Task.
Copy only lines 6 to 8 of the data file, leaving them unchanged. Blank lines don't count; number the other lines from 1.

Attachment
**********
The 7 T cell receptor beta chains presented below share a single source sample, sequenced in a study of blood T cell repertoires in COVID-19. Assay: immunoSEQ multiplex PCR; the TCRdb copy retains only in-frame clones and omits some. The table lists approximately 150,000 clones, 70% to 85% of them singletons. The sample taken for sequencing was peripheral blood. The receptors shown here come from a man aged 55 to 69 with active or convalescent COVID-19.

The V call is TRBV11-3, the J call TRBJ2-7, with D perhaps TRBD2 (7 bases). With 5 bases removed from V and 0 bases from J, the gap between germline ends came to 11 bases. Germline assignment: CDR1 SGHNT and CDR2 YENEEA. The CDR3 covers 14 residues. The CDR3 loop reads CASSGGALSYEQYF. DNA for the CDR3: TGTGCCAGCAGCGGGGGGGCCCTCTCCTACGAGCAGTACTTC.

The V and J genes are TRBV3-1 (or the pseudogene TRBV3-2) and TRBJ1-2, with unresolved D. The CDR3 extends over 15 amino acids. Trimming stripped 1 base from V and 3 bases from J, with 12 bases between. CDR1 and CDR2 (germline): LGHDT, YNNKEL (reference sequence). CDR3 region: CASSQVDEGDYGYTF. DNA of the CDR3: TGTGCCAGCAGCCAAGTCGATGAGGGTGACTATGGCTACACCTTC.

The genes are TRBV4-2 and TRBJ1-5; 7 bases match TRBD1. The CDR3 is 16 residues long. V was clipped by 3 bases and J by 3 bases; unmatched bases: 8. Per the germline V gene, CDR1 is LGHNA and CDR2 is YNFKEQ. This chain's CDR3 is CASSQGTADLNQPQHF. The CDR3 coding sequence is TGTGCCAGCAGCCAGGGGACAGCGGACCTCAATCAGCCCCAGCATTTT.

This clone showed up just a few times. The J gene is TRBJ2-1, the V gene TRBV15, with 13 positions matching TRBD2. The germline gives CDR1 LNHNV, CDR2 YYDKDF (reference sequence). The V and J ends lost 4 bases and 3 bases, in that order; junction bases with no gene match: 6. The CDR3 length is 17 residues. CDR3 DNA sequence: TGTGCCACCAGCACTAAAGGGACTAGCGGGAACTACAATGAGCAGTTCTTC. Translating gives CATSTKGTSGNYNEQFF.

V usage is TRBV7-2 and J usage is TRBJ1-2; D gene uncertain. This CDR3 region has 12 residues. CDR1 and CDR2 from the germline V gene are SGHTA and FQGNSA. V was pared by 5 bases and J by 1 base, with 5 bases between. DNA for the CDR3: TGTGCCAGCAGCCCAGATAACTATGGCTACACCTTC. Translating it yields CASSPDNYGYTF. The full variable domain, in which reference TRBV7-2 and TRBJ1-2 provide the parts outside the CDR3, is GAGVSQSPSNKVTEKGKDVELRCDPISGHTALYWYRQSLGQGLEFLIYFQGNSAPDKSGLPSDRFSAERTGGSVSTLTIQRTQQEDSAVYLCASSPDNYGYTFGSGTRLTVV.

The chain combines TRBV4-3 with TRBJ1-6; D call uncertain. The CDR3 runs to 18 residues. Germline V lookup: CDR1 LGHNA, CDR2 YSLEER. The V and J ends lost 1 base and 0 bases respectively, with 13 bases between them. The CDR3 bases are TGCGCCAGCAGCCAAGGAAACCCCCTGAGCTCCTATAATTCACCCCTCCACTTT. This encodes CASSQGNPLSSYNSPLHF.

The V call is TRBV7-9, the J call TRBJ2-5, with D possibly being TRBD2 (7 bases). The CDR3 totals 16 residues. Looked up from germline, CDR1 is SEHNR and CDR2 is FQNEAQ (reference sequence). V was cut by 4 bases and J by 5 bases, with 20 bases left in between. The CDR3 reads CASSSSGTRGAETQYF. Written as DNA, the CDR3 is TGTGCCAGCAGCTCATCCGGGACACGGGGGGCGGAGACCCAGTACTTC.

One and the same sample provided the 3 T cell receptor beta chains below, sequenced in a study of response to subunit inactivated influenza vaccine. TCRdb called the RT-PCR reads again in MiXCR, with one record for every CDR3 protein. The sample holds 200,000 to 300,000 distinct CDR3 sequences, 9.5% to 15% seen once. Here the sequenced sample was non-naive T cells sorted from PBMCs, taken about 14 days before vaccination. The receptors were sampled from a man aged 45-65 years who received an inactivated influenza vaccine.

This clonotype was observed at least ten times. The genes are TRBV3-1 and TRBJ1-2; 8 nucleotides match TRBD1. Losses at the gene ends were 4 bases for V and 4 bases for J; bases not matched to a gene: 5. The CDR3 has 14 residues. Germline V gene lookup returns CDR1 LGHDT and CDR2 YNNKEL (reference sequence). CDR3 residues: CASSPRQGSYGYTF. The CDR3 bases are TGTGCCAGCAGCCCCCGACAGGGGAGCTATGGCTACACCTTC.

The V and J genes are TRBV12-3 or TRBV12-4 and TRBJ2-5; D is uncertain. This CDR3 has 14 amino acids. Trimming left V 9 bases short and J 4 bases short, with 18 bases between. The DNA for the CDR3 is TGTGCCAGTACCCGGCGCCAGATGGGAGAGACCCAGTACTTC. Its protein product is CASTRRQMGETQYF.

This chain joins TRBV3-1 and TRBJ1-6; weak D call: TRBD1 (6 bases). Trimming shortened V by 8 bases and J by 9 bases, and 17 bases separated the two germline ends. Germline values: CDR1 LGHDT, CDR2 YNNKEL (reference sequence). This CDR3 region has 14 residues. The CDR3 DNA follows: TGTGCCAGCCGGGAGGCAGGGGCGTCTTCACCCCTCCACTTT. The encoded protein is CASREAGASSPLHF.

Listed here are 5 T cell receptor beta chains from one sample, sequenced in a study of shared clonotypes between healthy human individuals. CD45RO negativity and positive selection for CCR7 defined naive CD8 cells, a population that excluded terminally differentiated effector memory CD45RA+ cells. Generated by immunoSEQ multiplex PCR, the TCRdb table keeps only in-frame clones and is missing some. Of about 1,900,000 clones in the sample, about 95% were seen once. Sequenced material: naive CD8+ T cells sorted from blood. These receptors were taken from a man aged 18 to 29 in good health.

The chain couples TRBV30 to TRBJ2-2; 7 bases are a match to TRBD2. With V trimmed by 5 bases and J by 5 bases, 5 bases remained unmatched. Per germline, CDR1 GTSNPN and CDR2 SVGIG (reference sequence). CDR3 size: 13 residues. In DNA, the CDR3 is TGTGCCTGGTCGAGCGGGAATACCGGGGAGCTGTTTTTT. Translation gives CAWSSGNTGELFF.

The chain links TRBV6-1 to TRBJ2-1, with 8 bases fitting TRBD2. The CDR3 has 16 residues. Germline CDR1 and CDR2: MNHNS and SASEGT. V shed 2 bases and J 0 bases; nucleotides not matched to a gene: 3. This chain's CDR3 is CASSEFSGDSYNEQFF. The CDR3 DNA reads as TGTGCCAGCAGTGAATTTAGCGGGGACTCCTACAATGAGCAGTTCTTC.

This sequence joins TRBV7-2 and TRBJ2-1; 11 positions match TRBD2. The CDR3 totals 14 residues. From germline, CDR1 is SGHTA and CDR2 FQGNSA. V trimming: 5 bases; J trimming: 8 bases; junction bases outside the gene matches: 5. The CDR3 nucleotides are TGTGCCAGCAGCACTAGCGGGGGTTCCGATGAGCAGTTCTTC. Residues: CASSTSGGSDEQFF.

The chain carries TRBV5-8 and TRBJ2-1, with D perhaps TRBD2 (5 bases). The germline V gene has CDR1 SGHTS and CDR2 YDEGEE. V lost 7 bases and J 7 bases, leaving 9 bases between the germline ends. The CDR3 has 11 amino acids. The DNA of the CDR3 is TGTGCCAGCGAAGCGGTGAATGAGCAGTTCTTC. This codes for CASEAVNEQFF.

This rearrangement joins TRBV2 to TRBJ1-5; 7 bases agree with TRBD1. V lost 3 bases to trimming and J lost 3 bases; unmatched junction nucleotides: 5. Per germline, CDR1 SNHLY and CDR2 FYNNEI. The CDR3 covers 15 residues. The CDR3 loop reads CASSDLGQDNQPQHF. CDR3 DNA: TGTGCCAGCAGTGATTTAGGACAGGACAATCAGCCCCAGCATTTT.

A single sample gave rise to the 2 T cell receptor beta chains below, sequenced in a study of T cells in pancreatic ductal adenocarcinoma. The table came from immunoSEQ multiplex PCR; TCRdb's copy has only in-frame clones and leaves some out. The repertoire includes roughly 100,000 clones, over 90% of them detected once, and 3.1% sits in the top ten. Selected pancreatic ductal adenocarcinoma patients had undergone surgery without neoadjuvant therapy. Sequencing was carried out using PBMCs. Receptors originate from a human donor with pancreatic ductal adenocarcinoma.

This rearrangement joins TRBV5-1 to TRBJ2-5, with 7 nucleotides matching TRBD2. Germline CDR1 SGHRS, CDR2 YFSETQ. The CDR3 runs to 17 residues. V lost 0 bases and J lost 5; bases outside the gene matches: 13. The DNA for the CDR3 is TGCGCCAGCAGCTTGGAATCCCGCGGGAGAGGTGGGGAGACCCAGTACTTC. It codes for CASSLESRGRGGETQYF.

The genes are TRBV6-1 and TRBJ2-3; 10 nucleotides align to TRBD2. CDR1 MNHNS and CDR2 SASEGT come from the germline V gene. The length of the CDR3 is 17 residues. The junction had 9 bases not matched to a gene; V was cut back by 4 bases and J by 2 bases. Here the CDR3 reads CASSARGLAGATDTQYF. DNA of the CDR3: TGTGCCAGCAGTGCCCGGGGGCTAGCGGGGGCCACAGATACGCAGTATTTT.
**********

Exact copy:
V usage is TRBV7-2 and J usage is TRBJ1-2; D gene uncertain. This CDR3 region has 12 residues. CDR1 and CDR2 from the germline V gene are SGHTA and FQGNSA. V was pared by 5 bases and J by 1 base, with 5 bases between. DNA for the CDR3: TGTGCCAGCAGCCCAGATAACTATGGCTACACCTTC. Translating it yields CASSPDNYGYTF. The full variable domain, in which reference TRBV7-2 and TRBJ1-2 provide the parts outside the CDR3, is GAGVSQSPSNKVTEKGKDVELRCDPISGHTALYWYRQSLGQGLEFLIYFQGNSAPDKSGLPSDRFSAERTGGSVSTLTIQRTQQEDSAVYLCASSPDNYGYTFGSGTRLTVV.

The chain combines TRBV4-3 with TRBJ1-6; D call uncertain. The CDR3 runs to 18 residues. Germline V lookup: CDR1 LGHNA, CDR2 YSLEER. The V and J ends lost 1 base and 0 bases respectively, with 13 bases between them. The CDR3 bases are TGCGCCAGCAGCCAAGGAAACCCCCTGAGCTCCTATAATTCACCCCTCCACTTT. This encodes CASSQGNPLSSYNSPLHF.

The V call is TRBV7-9, the J call TRBJ2-5, with D possibly being TRBD2 (7 bases). The CDR3 totals 16 residues. Looked up from germline, CDR1 is SEHNR and CDR2 is FQNEAQ (reference sequence). V was cut by 4 bases and J by 5 bases, with 20 bases left in between. The CDR3 reads CASSSSGTRGAETQYF. Written as DNA, the CDR3 is TGTGCCAGCAGCTCATCCGGGACACGGGGGGCGGAGACCCAGTACTTC.